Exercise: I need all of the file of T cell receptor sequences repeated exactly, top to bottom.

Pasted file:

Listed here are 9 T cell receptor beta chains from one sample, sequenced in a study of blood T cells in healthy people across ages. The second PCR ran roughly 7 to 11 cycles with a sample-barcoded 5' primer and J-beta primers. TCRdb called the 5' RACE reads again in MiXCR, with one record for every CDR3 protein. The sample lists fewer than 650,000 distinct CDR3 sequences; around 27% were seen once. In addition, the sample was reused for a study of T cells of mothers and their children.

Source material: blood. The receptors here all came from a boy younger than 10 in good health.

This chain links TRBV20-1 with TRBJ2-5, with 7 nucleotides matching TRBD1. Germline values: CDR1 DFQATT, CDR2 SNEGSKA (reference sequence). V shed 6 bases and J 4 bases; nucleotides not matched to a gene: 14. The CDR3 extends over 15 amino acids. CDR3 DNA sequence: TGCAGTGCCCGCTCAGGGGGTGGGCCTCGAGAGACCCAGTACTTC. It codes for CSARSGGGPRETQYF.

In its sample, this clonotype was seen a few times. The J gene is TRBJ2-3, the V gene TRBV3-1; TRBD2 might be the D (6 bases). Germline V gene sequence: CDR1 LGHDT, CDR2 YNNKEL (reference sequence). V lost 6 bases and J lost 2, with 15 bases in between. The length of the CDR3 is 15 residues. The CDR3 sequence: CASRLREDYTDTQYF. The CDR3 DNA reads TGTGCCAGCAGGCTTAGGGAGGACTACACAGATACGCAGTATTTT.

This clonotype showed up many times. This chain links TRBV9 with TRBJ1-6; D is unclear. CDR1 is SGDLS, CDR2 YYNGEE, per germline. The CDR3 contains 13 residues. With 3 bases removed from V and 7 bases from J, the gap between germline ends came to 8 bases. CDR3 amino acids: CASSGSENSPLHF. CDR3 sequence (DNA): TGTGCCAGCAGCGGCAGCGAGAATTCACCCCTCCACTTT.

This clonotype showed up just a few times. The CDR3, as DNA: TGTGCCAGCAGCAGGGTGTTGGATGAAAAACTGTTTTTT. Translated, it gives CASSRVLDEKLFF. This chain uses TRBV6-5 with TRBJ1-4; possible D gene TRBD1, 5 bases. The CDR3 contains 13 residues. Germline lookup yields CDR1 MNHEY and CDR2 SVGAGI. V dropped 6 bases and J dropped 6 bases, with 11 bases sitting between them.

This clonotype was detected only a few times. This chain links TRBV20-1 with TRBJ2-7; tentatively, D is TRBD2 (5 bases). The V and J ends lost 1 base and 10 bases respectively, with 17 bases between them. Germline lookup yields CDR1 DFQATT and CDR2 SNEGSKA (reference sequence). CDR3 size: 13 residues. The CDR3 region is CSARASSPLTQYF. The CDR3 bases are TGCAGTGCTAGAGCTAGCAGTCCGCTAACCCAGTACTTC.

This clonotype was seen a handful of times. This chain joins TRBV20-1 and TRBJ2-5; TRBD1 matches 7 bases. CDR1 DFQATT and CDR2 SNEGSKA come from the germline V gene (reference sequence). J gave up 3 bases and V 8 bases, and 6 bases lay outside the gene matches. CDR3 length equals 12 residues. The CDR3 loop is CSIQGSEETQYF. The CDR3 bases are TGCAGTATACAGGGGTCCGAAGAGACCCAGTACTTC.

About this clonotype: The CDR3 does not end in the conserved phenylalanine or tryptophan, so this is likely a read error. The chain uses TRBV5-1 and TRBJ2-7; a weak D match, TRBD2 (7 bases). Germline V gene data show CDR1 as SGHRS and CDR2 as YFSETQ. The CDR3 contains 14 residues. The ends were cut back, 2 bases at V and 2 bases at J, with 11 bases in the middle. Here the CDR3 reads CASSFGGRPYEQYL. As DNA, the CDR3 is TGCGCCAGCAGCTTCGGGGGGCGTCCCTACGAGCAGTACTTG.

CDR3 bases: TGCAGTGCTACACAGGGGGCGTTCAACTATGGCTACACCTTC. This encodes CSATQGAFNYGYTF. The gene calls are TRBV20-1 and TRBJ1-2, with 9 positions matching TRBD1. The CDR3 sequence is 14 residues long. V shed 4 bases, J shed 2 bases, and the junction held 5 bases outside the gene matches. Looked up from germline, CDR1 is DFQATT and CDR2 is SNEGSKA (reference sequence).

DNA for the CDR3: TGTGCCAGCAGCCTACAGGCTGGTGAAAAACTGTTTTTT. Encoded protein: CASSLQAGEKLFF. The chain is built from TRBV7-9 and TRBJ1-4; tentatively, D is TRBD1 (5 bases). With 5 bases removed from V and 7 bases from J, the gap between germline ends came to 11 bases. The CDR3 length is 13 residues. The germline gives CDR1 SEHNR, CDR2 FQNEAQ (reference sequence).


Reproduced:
Listed here are 9 T cell receptor beta chains from one sample, sequenced in a study of blood T cells in healthy people across ages. The second PCR ran roughly 7 to 11 cycles with a sample-barcoded 5' primer and J-beta primers. TCRdb called the 5' RACE reads again in MiXCR, with one record for every CDR3 protein. The sample lists fewer than 650,000 distinct CDR3 sequences; around 27% were seen once. In addition, the sample was reused for a study of T cells of mothers and their children.

Source material: blood. The receptors here all came from a boy younger than 10 in good health.

This chain links TRBV20-1 with TRBJ2-5, with 7 nucleotides matching TRBD1. Germline values: CDR1 DFQATT, CDR2 SNEGSKA (reference sequence). V shed 6 bases and J 4 bases; nucleotides not matched to a gene: 14. The CDR3 extends over 15 amino acids. CDR3 DNA sequence: TGCAGTGCCCGCTCAGGGGGTGGGCCTCGAGAGACCCAGTACTTC. It codes for CSARSGGGPRETQYF.

In its sample, this clonotype was seen a few times. The J gene is TRBJ2-3, the V gene TRBV3-1; TRBD2 might be the D (6 bases). Germline V gene sequence: CDR1 LGHDT, CDR2 YNNKEL (reference sequence). V lost 6 bases and J lost 2, with 15 bases in between. The length of the CDR3 is 15 residues. The CDR3 sequence: CASRLREDYTDTQYF. The CDR3 DNA reads TGTGCCAGCAGGCTTAGGGAGGACTACACAGATACGCAGTATTTT.

This clonotype showed up many times. This chain links TRBV9 with TRBJ1-6; D is unclear. CDR1 is SGDLS, CDR2 YYNGEE, per germline. The CDR3 contains 13 residues. With 3 bases removed from V and 7 bases from J, the gap between germline ends came to 8 bases. CDR3 amino acids: CASSGSENSPLHF. CDR3 sequence (DNA): TGTGCCAGCAGCGGCAGCGAGAATTCACCCCTCCACTTT.

This clonotype showed up just a few times. The CDR3, as DNA: TGTGCCAGCAGCAGGGTGTTGGATGAAAAACTGTTTTTT. Translated, it gives CASSRVLDEKLFF. This chain uses TRBV6-5 with TRBJ1-4; possible D gene TRBD1, 5 bases. The CDR3 contains 13 residues. Germline lookup yields CDR1 MNHEY and CDR2 SVGAGI. V dropped 6 bases and J dropped 6 bases, with 11 bases sitting between them.

This clonotype was detected only a few times. This chain links TRBV20-1 with TRBJ2-7; tentatively, D is TRBD2 (5 bases). The V and J ends lost 1 base and 10 bases respectively, with 17 bases between them. Germline lookup yields CDR1 DFQATT and CDR2 SNEGSKA (reference sequence). CDR3 size: 13 residues. The CDR3 region is CSARASSPLTQYF. The CDR3 bases are TGCAGTGCTAGAGCTAGCAGTCCGCTAACCCAGTACTTC.

This clonotype was seen a handful of times. This chain joins TRBV20-1 and TRBJ2-5; TRBD1 matches 7 bases. CDR1 DFQATT and CDR2 SNEGSKA come from the germline V gene (reference sequence). J gave up 3 bases and V 8 bases, and 6 bases lay outside the gene matches. CDR3 length equals 12 residues. The CDR3 loop is CSIQGSEETQYF. The CDR3 bases are TGCAGTATACAGGGGTCCGAAGAGACCCAGTACTTC.

About this clonotype: The CDR3 does not end in the conserved phenylalanine or tryptophan, so this is likely a read error. The chain uses TRBV5-1 and TRBJ2-7; a weak D match, TRBD2 (7 bases). Germline V gene data show CDR1 as SGHRS and CDR2 as YFSETQ. The CDR3 contains 14 residues. The ends were cut back, 2 bases at V and 2 bases at J, with 11 bases in the middle. Here the CDR3 reads CASSFGGRPYEQYL. As DNA, the CDR3 is TGCGCCAGCAGCTTCGGGGGGCGTCCCTACGAGCAGTACTTG.

CDR3 bases: TGCAGTGCTACACAGGGGGCGTTCAACTATGGCTACACCTTC. This encodes CSATQGAFNYGYTF. The gene calls are TRBV20-1 and TRBJ1-2, with 9 positions matching TRBD1. The CDR3 sequence is 14 residues long. V shed 4 bases, J shed 2 bases, and the junction held 5 bases outside the gene matches. Looked up from germline, CDR1 is DFQATT and CDR2 is SNEGSKA (reference sequence).

DNA for the CDR3: TGTGCCAGCAGCCTACAGGCTGGTGAAAAACTGTTTTTT. Encoded protein: CASSLQAGEKLFF. The chain is built from TRBV7-9 and TRBJ1-4; tentatively, D is TRBD1 (5 bases). With 5 bases removed from V and 7 bases from J, the gap between germline ends came to 11 bases. The CDR3 length is 13 residues. The germline gives CDR1 SEHNR, CDR2 FQNEAQ (reference sequence).